Celebrating 10 Years | 2016

The Society for Neuroscience launched its gold open-access journal in November 2014. As founding Editor-in-Chief Christophe Bernard said in his editorial, “eNeuro at Ten: Just Warming Up,” “eNeuro was designed to serve the community of neuroscientists.”

To celebrate 10 years of eNeuro, throughout the year the blog will highlight findings of some of the most-cited papers published in each year of the journal’s history.


Clozapine N-Oxide Administration Produces Behavioral Effects in Long–Evans Rats: Implications for Designing DREADD Experiments
Duncan A. A. MacLaren, Richard W. Browne, Jessica K. Shaw, Sandhya Krishnan Radhakrishnan, Prachi Khare, Rodrigo A. España, and Stewart D. Clark

MacLaren et al. presented their investigation on how to improve experimental design for Designer Receptors Exclusively Activated by Designer Drugs (DREADDs) methodology. They emphasized the importance of including a control group of animals that do not express DREADD receptors but are given the same dose of DREADD ligand clozapine-N-Oxide as DREADD-expressing animals. DREADDs are widely used experimentally, so this finding was critical in improving experimental design for many areas of neuroscience.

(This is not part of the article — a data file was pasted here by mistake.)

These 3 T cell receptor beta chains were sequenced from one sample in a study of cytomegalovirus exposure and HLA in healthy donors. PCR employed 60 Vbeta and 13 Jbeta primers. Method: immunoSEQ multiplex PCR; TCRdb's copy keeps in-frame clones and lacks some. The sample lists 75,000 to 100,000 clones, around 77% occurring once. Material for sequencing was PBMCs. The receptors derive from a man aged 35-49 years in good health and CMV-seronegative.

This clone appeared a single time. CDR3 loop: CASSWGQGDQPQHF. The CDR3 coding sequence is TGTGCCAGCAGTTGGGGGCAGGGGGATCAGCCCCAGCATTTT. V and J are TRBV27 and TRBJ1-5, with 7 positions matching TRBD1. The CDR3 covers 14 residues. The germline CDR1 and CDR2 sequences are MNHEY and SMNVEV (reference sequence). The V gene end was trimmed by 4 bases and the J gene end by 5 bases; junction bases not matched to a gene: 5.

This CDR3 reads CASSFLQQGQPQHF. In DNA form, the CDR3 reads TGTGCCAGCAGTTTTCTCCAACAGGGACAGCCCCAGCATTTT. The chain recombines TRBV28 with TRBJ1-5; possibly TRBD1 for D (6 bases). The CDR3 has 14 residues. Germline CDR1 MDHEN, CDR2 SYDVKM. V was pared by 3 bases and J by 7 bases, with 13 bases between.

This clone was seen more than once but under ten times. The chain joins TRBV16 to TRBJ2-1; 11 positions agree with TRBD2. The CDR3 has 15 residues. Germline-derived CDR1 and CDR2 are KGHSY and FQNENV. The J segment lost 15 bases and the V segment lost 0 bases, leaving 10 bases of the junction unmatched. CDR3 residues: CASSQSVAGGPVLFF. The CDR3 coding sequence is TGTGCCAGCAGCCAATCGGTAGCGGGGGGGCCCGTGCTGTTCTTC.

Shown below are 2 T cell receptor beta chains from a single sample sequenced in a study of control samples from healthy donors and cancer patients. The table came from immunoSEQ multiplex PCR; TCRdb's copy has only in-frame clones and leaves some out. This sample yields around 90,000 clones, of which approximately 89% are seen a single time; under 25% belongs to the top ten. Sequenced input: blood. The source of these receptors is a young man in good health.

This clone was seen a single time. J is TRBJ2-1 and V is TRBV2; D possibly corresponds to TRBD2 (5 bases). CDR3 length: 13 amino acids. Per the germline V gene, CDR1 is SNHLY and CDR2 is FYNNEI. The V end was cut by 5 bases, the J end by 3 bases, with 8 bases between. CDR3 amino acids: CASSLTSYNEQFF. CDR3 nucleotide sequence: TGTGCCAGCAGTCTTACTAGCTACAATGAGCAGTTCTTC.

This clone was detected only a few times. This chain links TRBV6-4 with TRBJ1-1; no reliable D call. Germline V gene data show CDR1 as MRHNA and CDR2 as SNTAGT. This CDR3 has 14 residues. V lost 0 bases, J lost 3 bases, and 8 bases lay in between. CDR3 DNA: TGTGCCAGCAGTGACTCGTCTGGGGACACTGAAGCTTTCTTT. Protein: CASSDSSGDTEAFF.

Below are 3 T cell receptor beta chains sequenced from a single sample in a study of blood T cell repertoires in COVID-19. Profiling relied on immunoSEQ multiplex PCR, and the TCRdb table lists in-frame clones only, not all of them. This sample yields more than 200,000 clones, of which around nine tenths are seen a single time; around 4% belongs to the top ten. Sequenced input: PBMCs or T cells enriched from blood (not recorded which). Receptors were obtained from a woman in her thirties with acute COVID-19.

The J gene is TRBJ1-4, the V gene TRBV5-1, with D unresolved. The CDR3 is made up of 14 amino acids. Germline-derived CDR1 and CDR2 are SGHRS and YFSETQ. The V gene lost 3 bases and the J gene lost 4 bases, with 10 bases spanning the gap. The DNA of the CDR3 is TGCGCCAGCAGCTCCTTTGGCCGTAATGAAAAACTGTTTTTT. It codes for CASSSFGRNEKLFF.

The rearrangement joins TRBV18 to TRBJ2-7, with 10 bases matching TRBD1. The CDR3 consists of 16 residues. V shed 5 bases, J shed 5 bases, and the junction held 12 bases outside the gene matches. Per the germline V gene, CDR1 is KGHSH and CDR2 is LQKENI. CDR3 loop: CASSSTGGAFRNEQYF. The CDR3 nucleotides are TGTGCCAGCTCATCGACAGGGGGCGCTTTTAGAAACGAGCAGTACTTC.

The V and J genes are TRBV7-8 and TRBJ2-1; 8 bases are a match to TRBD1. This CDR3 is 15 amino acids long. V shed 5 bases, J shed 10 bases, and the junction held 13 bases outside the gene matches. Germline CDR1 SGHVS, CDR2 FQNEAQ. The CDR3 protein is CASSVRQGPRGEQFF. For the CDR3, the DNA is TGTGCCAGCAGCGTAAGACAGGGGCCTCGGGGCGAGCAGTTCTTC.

Perineuronal Nets Enhance the Excitability of Fast-Spiking Neurons
Timothy S. Balmer

Perineuronal nets (PNNs) surround two neuron populations known for their fast-firing frequencies. In this study, Balmer investigated how PNNs affect the activity of these neurons, if at all. Degrading PNNs while measuring neuron activity following current stimulation diminished neuron excitability but not high-frequency firing, suggesting that PNNs increase evoked activity of fast-spiking neurons. This neurophysiological consequence of PNN degradation advanced our understanding of PNN function and opened doors to continued research on PNNs as a potential treatment target for disease states in which the cell populations they surround are dysregulated.

Category: Featured Finding
Tags: Integrative Systems, Neuronal Excitability, Neuroscience Research